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Buenos Aires, Argentina - US Scientists Rescued In Antarctica By Argentina Icebreaker

Published on: March 12, 2018 11:02 PM
By: AP
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This Sunday, March 11, 2018 photo distributed by Argentina's Navy shows an Argentina helicopter landing to rescue stranded American scientists on Joinville Island in Antarctica, south of the Argentine mainland. An Argentine icebreaker has rescued the five American scientists who were stranded in the island off the northeast tip of the Antarctic Peninsula. (Argentina Navy via AP)This Sunday, March 11, 2018 photo distributed by Argentina's Navy shows an Argentina helicopter landing to rescue stranded American scientists on Joinville Island in Antarctica, south of the Argentine mainland. An Argentine icebreaker has rescued the five American scientists who were stranded in the island off the northeast tip of the Antarctic Peninsula. (Argentina Navy via AP)

Buenos Aires, Argentina - A group of American scientists who were stranded in an ice-bound island off the northeastern tip of the Antarctic Peninsula were rescued Sunday by an Argentine icebreaker, U.S. and Argentine authorities said Monday.

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The four scientists and a support staff member, who were conducting research at Joinville Island, were airlifted by helicopter to the Almirante Irizar icebreaker.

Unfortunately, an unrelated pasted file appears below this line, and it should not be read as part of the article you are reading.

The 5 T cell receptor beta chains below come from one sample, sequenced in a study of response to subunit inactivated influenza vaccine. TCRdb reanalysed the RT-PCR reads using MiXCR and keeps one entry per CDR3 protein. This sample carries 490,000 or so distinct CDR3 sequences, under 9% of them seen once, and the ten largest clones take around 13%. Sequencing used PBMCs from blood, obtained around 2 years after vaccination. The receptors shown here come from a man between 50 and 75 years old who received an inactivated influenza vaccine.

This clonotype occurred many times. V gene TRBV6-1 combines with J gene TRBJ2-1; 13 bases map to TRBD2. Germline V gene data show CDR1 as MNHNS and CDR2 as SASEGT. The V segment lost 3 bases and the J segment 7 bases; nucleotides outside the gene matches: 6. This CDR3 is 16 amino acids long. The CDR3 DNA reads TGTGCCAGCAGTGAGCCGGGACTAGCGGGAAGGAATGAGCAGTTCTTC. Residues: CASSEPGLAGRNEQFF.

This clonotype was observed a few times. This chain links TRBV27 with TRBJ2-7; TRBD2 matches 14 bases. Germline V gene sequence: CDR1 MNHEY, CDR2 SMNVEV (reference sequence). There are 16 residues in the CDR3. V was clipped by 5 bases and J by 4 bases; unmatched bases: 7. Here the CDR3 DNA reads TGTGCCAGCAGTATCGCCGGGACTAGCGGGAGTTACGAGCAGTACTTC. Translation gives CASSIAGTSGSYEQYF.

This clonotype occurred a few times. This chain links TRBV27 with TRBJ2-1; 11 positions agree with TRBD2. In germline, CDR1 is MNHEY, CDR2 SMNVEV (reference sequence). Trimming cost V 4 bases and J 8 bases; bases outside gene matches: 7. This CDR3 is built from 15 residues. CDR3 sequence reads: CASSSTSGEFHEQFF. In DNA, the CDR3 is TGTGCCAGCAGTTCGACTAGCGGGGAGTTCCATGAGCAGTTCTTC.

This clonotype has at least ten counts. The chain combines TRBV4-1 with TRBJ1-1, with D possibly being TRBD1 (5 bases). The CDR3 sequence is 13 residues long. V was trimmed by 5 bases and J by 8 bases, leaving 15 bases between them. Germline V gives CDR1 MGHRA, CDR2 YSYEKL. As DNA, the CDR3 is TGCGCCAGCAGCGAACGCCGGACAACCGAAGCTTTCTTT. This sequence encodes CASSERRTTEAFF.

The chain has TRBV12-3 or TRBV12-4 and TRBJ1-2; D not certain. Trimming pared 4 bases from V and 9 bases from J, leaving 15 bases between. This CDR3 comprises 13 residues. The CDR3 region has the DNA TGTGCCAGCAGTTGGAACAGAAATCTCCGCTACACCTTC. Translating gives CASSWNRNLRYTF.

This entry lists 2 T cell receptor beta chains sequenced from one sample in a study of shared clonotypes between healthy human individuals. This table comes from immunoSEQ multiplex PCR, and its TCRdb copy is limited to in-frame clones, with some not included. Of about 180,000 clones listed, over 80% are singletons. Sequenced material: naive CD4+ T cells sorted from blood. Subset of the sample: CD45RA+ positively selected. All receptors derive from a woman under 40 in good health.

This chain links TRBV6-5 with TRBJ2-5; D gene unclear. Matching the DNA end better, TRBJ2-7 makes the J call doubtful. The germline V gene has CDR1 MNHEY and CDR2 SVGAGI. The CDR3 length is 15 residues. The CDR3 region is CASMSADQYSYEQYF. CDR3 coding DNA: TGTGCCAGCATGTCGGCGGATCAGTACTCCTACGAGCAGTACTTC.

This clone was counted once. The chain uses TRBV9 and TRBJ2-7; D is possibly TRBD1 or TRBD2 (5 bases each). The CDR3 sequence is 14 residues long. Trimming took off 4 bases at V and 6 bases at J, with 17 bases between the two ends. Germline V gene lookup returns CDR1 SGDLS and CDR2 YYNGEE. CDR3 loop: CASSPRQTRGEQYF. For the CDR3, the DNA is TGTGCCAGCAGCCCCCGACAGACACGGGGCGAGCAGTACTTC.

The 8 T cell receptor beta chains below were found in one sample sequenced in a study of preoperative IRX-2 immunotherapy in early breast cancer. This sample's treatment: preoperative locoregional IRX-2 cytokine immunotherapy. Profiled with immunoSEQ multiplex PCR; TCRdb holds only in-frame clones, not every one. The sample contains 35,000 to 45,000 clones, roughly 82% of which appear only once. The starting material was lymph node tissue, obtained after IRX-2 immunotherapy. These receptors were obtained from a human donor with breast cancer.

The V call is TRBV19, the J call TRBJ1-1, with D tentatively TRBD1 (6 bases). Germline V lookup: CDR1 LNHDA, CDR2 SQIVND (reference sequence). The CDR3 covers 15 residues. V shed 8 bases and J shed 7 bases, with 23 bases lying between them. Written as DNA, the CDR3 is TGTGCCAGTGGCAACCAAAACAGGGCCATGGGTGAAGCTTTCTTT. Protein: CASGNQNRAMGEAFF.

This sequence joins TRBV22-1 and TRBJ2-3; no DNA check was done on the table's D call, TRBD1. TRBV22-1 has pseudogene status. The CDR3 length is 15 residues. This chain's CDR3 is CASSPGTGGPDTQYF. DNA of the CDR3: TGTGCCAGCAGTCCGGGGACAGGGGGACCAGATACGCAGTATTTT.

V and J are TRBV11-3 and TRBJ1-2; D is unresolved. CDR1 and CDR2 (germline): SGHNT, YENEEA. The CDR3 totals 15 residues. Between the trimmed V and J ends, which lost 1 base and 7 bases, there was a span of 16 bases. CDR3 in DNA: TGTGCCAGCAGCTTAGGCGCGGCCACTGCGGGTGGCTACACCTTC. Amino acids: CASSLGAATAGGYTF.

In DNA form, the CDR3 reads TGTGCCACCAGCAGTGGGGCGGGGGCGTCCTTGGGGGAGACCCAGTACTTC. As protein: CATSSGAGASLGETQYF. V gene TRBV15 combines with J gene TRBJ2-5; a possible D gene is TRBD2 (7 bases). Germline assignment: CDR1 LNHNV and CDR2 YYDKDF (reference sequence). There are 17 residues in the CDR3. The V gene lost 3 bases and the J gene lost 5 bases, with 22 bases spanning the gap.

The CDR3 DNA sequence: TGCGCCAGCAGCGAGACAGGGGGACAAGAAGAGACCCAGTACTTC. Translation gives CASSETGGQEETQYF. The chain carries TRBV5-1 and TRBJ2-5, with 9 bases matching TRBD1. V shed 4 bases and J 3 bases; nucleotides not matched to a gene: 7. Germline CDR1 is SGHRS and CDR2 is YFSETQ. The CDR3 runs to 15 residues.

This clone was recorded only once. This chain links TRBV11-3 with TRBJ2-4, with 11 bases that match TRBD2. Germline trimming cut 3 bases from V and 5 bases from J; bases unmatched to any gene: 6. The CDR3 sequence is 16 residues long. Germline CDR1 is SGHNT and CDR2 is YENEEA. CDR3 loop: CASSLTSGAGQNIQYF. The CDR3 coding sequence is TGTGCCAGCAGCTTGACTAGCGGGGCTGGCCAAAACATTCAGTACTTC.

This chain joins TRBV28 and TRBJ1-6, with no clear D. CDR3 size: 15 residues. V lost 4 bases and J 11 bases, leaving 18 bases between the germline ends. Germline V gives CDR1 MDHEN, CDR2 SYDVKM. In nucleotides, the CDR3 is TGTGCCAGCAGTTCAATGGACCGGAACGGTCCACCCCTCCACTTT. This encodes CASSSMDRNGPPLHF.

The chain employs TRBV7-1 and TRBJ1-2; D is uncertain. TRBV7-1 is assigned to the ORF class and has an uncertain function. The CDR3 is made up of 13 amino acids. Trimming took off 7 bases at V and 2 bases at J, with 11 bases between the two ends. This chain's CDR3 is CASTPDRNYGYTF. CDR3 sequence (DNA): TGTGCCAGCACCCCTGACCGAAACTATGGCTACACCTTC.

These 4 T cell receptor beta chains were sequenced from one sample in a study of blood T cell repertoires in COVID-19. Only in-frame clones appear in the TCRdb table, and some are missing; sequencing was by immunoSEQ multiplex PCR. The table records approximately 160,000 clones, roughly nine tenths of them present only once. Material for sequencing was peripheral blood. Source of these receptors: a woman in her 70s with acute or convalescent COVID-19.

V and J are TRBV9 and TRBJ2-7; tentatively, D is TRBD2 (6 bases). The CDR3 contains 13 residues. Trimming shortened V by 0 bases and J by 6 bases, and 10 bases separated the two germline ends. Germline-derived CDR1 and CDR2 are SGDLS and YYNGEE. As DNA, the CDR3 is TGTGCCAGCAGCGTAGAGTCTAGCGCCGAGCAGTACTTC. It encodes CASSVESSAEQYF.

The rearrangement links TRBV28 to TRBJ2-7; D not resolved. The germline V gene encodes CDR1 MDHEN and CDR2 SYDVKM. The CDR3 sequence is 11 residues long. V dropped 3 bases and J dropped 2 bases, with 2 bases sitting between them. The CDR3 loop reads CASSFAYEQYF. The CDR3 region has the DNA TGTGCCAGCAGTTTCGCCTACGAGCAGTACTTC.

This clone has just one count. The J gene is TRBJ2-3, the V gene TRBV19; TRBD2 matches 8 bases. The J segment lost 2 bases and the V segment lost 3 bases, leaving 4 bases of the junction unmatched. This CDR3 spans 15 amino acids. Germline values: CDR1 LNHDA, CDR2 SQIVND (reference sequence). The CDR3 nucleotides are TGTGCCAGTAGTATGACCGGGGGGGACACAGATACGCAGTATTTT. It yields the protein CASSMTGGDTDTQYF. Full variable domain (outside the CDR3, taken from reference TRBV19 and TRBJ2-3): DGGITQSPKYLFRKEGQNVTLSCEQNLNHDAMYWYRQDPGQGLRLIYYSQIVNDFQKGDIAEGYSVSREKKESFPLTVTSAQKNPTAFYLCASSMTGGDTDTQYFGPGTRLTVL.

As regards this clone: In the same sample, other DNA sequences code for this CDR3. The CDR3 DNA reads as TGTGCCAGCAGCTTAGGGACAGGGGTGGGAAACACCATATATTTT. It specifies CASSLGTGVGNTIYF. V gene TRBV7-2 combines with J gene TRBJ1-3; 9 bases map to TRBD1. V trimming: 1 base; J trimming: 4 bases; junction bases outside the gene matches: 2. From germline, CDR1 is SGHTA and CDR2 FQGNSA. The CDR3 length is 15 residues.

Argentina’s Foreign Ministry said that the U.S. icebreaker Laurence M. Gould was unable to carry out the evacuation because the ice barrier was too dense on the Weddell Sea in front of the island that is south of the Argentine mainland. The U.S. Antarctic Program then requested assistance from Argentina.

Argentina’s armed forces said that the five are in good health and will be transferred to the U.S. vessel when weather conditions improve.

The U.S. National Science Foundation’s Office of Polar Programs said the scientists are led by Alexander R. Simms, an associate professor of earth sciences at the University of California, Santa Barbara. The support staff member is an employee of the NSF’s Colorado-based Antarctic support contractor.

“The U.S. Antarctic Program expresses its gratitude to their Argentine colleagues for their willingness to help,” it said.



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Read Comments (3)  —  Post Yours »

1

 Mar 13, 2018 at 08:25 AM Secular Says:

So much for global warming...

2

 Mar 13, 2018 at 12:06 PM Phineas Says:

Reply to #1  
Secular Says:

So much for global warming...

Antarctica is one of the greatest examples of climate change. Your proof is that there is still ice there?

3

 Mar 14, 2018 at 07:29 PM Secular Says:

Reply to #2  
Phineas Says:

Antarctica is one of the greatest examples of climate change. Your proof is that there is still ice there?

No, it’s that these supposed climate scientists (global warming activist) gets stranded because of record Cold !!

4

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